Who's Most Likely To Take On Trump At The 2020 U.S. Election?
The democratic hunger games have well and truly begun and in a few months we will know which name has been chosen to go up against Donald Trump. Here's a look at who is still in the race and if any of them can beat The Don.
We're finally -- finally -- getting down to the business end the Democratic primary process, with the first American states weeks away from casting their votes for the party's presidential nominee.
These votes will eventually decide who gets to face Donald Trump in the November 2020 general election.
When all the primary votes wrap up in June, the final nominee will be named and the battle against The Don will begin.
If you feel like the selection process has been going on for years already, you're not wrong. The first candidate threw their hat in the ring in July 2017 and there's been some major campaigning going on since 2018.
As it stands we are two weeks out from the first stop in the primary process, -- the February 3 Iowa caucuses -- there are a dozen candidates still in the game, and nearly 20 more have started and stopped already.
The Final Countdown
There are 12 candidates still in the game but that chances of that rapidly thinning is high.
Barack Obama's former vice president Joe Biden is back for his third run as POTUS.
Senator Bernie Sanders, who lost the nomination to Hillary Clinton in 2016, is running on a 'democratic socialism' platform.
Massachusetts senator Elizabeth Warren, also on the progressive side, is in the race too.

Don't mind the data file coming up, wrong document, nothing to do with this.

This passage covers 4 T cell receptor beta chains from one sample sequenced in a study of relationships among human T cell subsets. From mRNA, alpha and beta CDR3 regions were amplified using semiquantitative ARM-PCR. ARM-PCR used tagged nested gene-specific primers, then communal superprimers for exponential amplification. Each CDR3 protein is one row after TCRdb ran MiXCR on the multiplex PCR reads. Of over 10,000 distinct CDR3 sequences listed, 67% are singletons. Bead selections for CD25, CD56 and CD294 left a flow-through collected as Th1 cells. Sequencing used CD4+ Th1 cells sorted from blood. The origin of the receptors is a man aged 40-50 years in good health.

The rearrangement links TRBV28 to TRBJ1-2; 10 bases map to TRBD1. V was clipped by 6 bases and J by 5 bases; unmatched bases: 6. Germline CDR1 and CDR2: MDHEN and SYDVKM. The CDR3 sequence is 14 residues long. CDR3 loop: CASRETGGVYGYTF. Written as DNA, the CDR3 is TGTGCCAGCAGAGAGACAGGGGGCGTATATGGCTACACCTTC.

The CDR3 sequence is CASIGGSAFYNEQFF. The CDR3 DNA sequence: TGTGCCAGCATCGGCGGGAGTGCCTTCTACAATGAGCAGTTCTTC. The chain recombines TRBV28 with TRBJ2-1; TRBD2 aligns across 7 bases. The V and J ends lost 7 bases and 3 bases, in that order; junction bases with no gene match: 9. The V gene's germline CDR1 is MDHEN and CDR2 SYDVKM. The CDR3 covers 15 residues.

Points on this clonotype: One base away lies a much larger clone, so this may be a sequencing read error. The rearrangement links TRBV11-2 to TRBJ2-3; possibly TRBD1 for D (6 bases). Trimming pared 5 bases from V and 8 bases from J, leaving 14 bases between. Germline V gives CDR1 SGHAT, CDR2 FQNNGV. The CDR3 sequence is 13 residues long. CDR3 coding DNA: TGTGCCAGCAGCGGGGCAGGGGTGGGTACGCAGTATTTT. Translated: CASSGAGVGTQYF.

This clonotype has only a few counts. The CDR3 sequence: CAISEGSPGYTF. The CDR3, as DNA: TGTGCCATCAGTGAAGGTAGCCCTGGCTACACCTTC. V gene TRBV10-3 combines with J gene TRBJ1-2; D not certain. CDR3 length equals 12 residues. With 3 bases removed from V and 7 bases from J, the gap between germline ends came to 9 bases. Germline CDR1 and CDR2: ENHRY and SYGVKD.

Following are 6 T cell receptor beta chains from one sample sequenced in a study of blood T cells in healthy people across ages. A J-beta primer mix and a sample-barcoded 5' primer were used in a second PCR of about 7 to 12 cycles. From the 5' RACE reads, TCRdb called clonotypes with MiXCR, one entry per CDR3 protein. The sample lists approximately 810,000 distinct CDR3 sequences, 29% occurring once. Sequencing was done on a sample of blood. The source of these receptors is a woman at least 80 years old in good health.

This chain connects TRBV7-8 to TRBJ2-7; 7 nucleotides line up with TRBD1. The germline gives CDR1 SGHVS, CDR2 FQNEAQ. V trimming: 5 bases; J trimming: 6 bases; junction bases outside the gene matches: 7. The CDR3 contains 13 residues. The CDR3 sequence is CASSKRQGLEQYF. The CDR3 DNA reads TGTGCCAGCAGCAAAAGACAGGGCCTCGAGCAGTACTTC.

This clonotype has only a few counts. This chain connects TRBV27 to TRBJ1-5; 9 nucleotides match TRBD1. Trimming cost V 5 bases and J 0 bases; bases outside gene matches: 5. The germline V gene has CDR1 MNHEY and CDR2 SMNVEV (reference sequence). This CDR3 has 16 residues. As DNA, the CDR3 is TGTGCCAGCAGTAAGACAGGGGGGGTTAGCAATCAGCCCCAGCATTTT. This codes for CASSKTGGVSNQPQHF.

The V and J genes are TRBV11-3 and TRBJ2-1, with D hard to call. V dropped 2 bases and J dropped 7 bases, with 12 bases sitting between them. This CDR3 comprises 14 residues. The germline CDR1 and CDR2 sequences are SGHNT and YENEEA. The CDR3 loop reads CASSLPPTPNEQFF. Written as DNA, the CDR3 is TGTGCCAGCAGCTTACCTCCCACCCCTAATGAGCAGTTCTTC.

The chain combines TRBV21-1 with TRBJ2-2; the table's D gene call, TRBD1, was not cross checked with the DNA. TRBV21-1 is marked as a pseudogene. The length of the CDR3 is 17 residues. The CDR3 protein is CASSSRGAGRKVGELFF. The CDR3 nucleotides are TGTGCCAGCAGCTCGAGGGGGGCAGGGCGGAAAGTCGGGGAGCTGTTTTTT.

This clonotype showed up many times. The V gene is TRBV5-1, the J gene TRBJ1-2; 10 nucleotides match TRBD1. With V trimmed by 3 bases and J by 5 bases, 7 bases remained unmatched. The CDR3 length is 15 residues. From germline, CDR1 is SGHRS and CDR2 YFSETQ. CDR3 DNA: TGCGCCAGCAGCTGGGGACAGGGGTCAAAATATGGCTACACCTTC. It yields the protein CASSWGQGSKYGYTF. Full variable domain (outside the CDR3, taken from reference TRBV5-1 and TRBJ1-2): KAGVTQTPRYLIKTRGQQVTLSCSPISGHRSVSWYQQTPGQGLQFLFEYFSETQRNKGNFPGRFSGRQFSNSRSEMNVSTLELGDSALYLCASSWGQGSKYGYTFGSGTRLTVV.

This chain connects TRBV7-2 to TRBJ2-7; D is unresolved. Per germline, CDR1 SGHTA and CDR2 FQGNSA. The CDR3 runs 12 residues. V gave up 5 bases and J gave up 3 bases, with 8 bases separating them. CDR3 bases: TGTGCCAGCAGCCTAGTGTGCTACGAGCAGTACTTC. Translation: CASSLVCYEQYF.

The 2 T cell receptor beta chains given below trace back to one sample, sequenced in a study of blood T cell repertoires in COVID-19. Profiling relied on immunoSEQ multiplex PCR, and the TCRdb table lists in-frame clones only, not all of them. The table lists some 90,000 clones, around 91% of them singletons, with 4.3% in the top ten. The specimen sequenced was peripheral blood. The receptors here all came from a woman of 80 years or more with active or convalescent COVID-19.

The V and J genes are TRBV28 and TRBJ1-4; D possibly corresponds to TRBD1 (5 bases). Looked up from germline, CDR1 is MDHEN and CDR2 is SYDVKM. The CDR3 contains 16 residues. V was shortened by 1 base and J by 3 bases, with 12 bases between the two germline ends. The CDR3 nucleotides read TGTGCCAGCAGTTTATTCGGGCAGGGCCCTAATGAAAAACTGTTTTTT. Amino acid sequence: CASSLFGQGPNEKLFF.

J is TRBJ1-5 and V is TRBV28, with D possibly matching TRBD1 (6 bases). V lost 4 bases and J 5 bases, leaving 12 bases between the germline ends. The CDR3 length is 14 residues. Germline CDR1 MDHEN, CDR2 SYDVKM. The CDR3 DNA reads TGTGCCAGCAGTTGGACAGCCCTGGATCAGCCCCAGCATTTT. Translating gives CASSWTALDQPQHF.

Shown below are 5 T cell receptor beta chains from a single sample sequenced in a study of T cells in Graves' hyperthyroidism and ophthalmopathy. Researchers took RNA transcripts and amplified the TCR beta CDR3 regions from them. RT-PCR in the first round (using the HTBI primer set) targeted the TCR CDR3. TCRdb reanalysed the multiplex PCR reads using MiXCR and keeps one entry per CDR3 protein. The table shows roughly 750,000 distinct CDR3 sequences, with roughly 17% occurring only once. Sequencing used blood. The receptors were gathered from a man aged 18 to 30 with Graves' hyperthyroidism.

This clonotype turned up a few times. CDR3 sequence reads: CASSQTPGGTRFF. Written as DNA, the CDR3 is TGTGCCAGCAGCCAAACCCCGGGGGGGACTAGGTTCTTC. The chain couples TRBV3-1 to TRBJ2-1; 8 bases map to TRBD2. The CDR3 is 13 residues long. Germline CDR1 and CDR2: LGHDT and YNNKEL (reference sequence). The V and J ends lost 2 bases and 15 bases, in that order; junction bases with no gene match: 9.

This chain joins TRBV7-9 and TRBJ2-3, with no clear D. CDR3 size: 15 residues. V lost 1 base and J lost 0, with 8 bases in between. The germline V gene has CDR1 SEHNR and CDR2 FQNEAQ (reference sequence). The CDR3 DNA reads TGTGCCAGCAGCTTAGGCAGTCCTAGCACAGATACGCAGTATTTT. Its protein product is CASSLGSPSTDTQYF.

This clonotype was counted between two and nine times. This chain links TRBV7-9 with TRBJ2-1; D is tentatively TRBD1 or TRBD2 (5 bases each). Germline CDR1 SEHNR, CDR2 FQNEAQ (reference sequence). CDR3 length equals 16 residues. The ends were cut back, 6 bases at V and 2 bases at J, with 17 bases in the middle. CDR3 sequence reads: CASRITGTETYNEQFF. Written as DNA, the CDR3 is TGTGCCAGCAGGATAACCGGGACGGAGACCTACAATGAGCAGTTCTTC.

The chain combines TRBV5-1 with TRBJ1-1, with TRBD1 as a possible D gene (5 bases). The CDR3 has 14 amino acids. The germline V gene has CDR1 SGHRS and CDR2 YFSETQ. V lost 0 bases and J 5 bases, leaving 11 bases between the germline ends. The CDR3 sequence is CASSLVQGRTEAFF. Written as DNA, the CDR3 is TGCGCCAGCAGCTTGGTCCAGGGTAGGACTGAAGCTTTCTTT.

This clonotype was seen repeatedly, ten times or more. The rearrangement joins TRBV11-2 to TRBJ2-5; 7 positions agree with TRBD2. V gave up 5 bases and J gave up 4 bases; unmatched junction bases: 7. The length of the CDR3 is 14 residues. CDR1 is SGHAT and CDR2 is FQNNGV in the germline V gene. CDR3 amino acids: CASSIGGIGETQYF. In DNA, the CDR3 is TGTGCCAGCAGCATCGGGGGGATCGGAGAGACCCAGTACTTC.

Another candidate is Pete Buttigieg, mayor of Indiana town South Bend and the first openly gay person to seek democratic nomination. If he goes all the way in the 2020 race he would be the youngest and first openly gay American president.
Other candidates also include tech entrepreneur Andrew Yang; hedge fund manager Tom Steyer; and senator Amy Klobuchar.
The final group of candidates -- former Massachusetts governor Deval Patrick, Congresswoman Tulsi Gabbard, senator Michael Bennett, and Congressman John Delaney -- are considered long shots at this stage.
The last name on the list is the biggest dark horse. Financial services billionaire Michael Bloomberg, one of the world's richest men, entered the race just weeks ago but is already making a splash.
Bloomberg's (the former mayor of New York City) advertising is carpet-bombing the whole of America, claiming he is the only one who can beat Trump.
He's got nearly unlimited cash to spend with a net worth of $US59 billion. Comparatively The Don is worth about $US3.9 billion, according to Forbes.
As a former mayor, Bloomberg has a successful political CV, but it is yet to be seen whether his money can translate into votes.
The Drop Outs
Time to raise a glass and pour one out for the dropouts of the democratic race.
Let's not dwell on the past, but some of the notable quitters include Beto O'Rourke, Cory Booker, Kamala Harris, Bill de Blasio, Kirsten Gillibrand and John Hickenlooper.
The Race Leaders
The latest U.S. poll aggregators show Joe Biden is leading the field, collecting around 26-27 per cent of voters, but it depends on what poll you're looking at.